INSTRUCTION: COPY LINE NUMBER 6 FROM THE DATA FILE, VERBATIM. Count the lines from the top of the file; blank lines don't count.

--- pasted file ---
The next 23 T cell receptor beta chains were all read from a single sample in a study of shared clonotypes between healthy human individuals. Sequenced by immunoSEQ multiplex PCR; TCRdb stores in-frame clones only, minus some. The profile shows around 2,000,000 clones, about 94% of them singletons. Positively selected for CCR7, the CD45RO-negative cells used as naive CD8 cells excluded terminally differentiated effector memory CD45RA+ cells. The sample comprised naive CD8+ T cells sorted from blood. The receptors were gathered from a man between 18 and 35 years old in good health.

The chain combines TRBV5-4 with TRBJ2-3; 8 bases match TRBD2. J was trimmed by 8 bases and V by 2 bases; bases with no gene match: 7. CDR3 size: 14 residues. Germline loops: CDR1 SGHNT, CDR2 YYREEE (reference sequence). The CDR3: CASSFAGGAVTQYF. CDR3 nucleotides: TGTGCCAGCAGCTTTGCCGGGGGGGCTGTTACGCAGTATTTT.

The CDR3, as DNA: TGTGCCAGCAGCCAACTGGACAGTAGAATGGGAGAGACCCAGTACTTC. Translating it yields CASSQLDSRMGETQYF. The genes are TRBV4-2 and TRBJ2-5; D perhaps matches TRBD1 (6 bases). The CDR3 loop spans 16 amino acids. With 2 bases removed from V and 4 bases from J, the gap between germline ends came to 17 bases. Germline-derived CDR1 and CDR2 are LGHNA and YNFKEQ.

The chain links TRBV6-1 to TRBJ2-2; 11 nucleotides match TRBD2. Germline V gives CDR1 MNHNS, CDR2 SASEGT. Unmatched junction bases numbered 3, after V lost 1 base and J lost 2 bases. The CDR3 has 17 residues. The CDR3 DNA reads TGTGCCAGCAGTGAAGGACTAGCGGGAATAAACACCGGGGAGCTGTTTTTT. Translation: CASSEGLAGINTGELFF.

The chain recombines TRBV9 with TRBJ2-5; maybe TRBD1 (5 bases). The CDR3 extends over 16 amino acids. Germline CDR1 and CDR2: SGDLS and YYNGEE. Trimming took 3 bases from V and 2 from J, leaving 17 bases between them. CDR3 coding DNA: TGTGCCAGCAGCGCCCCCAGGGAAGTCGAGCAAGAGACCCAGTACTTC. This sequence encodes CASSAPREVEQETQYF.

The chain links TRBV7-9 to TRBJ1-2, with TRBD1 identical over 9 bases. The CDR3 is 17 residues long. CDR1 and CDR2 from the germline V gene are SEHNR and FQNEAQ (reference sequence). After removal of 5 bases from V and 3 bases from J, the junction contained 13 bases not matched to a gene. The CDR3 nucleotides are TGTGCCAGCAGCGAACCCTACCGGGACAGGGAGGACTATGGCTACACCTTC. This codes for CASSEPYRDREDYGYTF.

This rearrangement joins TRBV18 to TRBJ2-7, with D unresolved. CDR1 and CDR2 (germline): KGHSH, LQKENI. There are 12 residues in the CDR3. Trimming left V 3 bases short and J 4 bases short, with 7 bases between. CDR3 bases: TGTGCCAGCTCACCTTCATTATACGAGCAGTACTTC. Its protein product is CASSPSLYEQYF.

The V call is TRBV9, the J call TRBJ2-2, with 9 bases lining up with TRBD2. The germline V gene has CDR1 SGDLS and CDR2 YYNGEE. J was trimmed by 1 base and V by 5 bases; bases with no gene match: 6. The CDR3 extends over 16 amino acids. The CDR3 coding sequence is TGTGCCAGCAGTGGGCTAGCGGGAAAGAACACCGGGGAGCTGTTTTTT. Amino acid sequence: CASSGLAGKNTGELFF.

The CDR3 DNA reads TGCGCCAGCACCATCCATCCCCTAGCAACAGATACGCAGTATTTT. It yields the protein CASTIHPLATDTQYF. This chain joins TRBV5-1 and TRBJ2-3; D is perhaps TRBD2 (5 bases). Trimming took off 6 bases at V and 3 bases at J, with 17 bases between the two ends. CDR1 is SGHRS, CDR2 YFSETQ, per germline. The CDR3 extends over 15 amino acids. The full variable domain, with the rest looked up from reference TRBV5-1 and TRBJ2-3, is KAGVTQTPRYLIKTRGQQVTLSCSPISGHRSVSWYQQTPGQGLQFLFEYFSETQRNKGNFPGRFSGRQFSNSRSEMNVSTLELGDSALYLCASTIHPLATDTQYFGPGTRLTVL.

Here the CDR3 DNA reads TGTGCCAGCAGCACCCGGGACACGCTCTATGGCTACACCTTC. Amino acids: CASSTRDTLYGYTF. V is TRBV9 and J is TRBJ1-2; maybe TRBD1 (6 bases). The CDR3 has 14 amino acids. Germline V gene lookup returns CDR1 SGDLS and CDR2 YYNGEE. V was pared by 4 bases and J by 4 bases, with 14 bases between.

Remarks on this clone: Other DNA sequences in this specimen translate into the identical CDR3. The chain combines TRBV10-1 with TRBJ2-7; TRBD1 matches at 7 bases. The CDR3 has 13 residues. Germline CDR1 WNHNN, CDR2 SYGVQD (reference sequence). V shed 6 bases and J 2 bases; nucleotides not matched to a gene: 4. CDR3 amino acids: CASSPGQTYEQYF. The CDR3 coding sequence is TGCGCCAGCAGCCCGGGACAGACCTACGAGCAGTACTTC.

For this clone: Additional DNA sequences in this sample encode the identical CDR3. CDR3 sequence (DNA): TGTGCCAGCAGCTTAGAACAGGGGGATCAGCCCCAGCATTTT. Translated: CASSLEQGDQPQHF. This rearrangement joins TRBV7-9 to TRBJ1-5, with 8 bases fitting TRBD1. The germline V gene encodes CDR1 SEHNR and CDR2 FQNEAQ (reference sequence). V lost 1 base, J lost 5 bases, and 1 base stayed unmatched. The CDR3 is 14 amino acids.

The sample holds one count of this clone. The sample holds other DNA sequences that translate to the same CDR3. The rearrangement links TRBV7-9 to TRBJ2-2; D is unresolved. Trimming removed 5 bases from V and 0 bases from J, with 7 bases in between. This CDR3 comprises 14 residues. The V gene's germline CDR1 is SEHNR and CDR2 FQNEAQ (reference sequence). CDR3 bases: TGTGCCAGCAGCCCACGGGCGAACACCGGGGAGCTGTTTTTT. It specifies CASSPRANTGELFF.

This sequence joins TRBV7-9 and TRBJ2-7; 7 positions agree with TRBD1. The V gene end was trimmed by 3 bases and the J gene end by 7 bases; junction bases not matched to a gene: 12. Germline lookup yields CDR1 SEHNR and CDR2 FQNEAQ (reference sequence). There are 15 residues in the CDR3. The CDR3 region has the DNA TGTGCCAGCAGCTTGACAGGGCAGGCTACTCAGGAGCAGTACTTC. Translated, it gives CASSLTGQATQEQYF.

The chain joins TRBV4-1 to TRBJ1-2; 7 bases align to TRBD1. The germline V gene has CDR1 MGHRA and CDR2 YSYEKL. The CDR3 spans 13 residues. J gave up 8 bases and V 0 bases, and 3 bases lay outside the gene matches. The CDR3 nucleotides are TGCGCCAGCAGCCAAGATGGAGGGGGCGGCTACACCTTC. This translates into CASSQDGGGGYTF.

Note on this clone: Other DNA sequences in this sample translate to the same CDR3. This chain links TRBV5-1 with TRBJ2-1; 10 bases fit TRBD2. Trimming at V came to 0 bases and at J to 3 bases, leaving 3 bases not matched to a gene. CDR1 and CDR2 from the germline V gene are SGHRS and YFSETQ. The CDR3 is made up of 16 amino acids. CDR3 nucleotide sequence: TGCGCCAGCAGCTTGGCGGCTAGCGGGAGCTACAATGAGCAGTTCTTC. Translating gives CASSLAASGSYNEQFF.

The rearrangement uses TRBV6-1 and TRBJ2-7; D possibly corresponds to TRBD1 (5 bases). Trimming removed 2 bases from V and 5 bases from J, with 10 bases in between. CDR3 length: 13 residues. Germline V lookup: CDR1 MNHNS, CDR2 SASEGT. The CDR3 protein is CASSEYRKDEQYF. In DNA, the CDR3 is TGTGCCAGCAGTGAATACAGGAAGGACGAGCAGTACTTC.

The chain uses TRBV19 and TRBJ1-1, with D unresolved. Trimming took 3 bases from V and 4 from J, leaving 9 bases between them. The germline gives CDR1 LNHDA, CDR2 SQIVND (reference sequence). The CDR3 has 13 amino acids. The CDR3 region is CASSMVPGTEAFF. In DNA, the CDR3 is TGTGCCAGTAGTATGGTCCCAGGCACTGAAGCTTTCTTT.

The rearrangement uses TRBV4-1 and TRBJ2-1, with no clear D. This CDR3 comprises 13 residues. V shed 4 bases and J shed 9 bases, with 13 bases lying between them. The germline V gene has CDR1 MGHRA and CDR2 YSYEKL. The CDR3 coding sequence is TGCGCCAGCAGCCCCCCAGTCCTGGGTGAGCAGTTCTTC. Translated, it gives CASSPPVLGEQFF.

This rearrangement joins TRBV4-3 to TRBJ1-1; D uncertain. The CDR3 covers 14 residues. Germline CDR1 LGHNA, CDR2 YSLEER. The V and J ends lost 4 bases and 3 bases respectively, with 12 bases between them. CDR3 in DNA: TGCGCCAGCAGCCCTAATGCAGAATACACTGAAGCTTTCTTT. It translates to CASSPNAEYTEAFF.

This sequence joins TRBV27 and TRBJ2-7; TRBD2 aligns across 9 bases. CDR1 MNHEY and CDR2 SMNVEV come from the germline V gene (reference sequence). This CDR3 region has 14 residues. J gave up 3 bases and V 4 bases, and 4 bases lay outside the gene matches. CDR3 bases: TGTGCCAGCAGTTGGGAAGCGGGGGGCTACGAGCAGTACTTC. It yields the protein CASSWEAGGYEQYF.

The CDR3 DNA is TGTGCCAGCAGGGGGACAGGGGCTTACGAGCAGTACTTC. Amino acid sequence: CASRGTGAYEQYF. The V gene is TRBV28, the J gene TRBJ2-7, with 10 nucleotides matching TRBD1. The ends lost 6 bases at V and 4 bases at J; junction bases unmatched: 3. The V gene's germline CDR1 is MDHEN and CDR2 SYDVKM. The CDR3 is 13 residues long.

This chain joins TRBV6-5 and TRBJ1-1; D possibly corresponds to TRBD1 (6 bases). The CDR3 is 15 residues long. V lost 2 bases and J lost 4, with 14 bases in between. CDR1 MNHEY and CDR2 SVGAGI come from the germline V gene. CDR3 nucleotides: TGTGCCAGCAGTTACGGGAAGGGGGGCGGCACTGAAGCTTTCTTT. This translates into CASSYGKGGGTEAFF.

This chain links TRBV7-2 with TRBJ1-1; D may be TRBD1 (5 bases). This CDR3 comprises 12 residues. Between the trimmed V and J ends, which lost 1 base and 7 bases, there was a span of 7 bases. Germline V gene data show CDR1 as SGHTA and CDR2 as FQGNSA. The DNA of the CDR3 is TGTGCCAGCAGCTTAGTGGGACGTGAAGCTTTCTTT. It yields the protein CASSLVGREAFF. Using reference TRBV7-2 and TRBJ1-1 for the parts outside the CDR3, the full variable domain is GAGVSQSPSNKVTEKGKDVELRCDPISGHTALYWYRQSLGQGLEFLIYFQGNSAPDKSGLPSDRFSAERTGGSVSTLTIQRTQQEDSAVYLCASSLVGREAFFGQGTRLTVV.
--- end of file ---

The chain links TRBV7-9 to TRBJ1-2, with TRBD1 identical over 9 bases. The CDR3 is 17 residues long. CDR1 and CDR2 from the germline V gene are SEHNR and FQNEAQ (reference sequence). After removal of 5 bases from V and 3 bases from J, the junction contained 13 bases not matched to a gene. The CDR3 nucleotides are TGTGCCAGCAGCGAACCCTACCGGGACAGGGAGGACTATGGCTACACCTTC. This codes for CASSEPYRDREDYGYTF.